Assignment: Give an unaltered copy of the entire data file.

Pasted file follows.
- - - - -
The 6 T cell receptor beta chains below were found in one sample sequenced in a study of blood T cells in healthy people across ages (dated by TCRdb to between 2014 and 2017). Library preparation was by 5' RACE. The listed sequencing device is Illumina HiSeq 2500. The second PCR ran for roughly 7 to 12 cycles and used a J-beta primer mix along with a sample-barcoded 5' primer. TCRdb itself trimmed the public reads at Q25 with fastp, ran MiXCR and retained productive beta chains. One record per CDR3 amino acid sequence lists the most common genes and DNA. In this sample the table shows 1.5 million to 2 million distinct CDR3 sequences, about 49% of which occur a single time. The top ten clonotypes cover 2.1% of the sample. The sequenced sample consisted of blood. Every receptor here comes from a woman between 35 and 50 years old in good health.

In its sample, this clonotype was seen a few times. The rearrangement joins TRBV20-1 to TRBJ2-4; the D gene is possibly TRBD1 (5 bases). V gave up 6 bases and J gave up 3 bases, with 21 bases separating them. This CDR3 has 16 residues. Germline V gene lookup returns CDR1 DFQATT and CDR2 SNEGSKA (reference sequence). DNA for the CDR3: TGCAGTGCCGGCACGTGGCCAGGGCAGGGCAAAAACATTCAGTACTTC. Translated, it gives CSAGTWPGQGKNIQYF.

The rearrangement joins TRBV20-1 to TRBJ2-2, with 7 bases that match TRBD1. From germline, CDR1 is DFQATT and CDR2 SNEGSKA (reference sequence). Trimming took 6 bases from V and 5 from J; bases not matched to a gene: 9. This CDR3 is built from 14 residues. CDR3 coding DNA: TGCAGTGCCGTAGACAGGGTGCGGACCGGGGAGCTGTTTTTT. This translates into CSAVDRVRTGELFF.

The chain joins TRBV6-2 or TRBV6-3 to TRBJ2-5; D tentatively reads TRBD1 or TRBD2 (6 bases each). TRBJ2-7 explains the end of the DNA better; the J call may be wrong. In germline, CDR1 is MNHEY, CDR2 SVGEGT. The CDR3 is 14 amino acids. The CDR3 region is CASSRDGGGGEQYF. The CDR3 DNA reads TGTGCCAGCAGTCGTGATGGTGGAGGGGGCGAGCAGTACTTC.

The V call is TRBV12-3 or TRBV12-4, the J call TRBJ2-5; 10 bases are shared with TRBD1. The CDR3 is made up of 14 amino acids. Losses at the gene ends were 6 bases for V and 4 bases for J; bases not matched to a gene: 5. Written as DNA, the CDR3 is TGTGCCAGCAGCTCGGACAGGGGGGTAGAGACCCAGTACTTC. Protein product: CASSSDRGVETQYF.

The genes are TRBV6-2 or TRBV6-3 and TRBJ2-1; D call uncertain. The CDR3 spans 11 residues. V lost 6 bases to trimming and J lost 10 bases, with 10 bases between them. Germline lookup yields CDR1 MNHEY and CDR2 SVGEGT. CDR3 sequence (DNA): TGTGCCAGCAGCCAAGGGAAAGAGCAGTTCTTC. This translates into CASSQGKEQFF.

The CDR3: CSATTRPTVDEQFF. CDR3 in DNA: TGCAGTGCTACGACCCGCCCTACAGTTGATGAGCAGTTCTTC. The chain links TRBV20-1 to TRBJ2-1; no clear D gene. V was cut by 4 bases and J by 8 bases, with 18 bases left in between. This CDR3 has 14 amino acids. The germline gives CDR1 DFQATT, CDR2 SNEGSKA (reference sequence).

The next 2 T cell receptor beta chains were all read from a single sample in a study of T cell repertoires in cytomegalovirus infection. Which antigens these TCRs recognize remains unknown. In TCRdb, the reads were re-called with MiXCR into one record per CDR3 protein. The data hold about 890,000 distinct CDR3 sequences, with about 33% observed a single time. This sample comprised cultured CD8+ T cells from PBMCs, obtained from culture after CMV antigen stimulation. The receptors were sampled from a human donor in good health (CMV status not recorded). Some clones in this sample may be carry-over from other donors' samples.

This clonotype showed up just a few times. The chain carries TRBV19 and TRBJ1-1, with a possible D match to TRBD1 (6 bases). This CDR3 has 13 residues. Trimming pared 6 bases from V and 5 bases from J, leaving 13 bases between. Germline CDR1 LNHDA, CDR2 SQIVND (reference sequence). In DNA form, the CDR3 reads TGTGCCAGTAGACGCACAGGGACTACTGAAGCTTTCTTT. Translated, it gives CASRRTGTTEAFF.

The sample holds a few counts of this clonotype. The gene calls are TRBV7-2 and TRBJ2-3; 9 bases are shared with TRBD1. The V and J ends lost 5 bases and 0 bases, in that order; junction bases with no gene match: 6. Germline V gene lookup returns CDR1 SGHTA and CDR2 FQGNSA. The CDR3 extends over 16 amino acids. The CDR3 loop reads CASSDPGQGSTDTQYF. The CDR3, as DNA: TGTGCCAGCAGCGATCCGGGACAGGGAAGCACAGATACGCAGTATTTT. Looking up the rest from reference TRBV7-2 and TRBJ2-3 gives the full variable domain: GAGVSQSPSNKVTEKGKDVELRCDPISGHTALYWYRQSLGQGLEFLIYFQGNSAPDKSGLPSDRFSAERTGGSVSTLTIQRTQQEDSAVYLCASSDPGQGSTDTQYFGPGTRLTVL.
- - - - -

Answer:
The 6 T cell receptor beta chains below were found in one sample sequenced in a study of blood T cells in healthy people across ages (dated by TCRdb to between 2014 and 2017). Library preparation was by 5' RACE. The listed sequencing device is Illumina HiSeq 2500. The second PCR ran for roughly 7 to 12 cycles and used a J-beta primer mix along with a sample-barcoded 5' primer. TCRdb itself trimmed the public reads at Q25 with fastp, ran MiXCR and retained productive beta chains. One record per CDR3 amino acid sequence lists the most common genes and DNA. In this sample the table shows 1.5 million to 2 million distinct CDR3 sequences, about 49% of which occur a single time. The top ten clonotypes cover 2.1% of the sample. The sequenced sample consisted of blood. Every receptor here comes from a woman between 35 and 50 years old in good health.

In its sample, this clonotype was seen a few times. The rearrangement joins TRBV20-1 to TRBJ2-4; the D gene is possibly TRBD1 (5 bases). V gave up 6 bases and J gave up 3 bases, with 21 bases separating them. This CDR3 has 16 residues. Germline V gene lookup returns CDR1 DFQATT and CDR2 SNEGSKA (reference sequence). DNA for the CDR3: TGCAGTGCCGGCACGTGGCCAGGGCAGGGCAAAAACATTCAGTACTTC. Translated, it gives CSAGTWPGQGKNIQYF.

The rearrangement joins TRBV20-1 to TRBJ2-2, with 7 bases that match TRBD1. From germline, CDR1 is DFQATT and CDR2 SNEGSKA (reference sequence). Trimming took 6 bases from V and 5 from J; bases not matched to a gene: 9. This CDR3 is built from 14 residues. CDR3 coding DNA: TGCAGTGCCGTAGACAGGGTGCGGACCGGGGAGCTGTTTTTT. This translates into CSAVDRVRTGELFF.

The chain joins TRBV6-2 or TRBV6-3 to TRBJ2-5; D tentatively reads TRBD1 or TRBD2 (6 bases each). TRBJ2-7 explains the end of the DNA better; the J call may be wrong. In germline, CDR1 is MNHEY, CDR2 SVGEGT. The CDR3 is 14 amino acids. The CDR3 region is CASSRDGGGGEQYF. The CDR3 DNA reads TGTGCCAGCAGTCGTGATGGTGGAGGGGGCGAGCAGTACTTC.

The V call is TRBV12-3 or TRBV12-4, the J call TRBJ2-5; 10 bases are shared with TRBD1. The CDR3 is made up of 14 amino acids. Losses at the gene ends were 6 bases for V and 4 bases for J; bases not matched to a gene: 5. Written as DNA, the CDR3 is TGTGCCAGCAGCTCGGACAGGGGGGTAGAGACCCAGTACTTC. Protein product: CASSSDRGVETQYF.

The genes are TRBV6-2 or TRBV6-3 and TRBJ2-1; D call uncertain. The CDR3 spans 11 residues. V lost 6 bases to trimming and J lost 10 bases, with 10 bases between them. Germline lookup yields CDR1 MNHEY and CDR2 SVGEGT. CDR3 sequence (DNA): TGTGCCAGCAGCCAAGGGAAAGAGCAGTTCTTC. This translates into CASSQGKEQFF.

The CDR3: CSATTRPTVDEQFF. CDR3 in DNA: TGCAGTGCTACGACCCGCCCTACAGTTGATGAGCAGTTCTTC. The chain links TRBV20-1 to TRBJ2-1; no clear D gene. V was cut by 4 bases and J by 8 bases, with 18 bases left in between. This CDR3 has 14 amino acids. The germline gives CDR1 DFQATT, CDR2 SNEGSKA (reference sequence).

The next 2 T cell receptor beta chains were all read from a single sample in a study of T cell repertoires in cytomegalovirus infection. Which antigens these TCRs recognize remains unknown. In TCRdb, the reads were re-called with MiXCR into one record per CDR3 protein. The data hold about 890,000 distinct CDR3 sequences, with about 33% observed a single time. This sample comprised cultured CD8+ T cells from PBMCs, obtained from culture after CMV antigen stimulation. The receptors were sampled from a human donor in good health (CMV status not recorded). Some clones in this sample may be carry-over from other donors' samples.

This clonotype showed up just a few times. The chain carries TRBV19 and TRBJ1-1, with a possible D match to TRBD1 (6 bases). This CDR3 has 13 residues. Trimming pared 6 bases from V and 5 bases from J, leaving 13 bases between. Germline CDR1 LNHDA, CDR2 SQIVND (reference sequence). In DNA form, the CDR3 reads TGTGCCAGTAGACGCACAGGGACTACTGAAGCTTTCTTT. Translated, it gives CASRRTGTTEAFF.

The sample holds a few counts of this clonotype. The gene calls are TRBV7-2 and TRBJ2-3; 9 bases are shared with TRBD1. The V and J ends lost 5 bases and 0 bases, in that order; junction bases with no gene match: 6. Germline V gene lookup returns CDR1 SGHTA and CDR2 FQGNSA. The CDR3 extends over 16 amino acids. The CDR3 loop reads CASSDPGQGSTDTQYF. The CDR3, as DNA: TGTGCCAGCAGCGATCCGGGACAGGGAAGCACAGATACGCAGTATTTT. Looking up the rest from reference TRBV7-2 and TRBJ2-3 gives the full variable domain: GAGVSQSPSNKVTEKGKDVELRCDPISGHTALYWYRQSLGQGLEFLIYFQGNSAPDKSGLPSDRFSAERTGGSVSTLTIQRTQQEDSAVYLCASSDPGQGSTDTQYFGPGTRLTVL.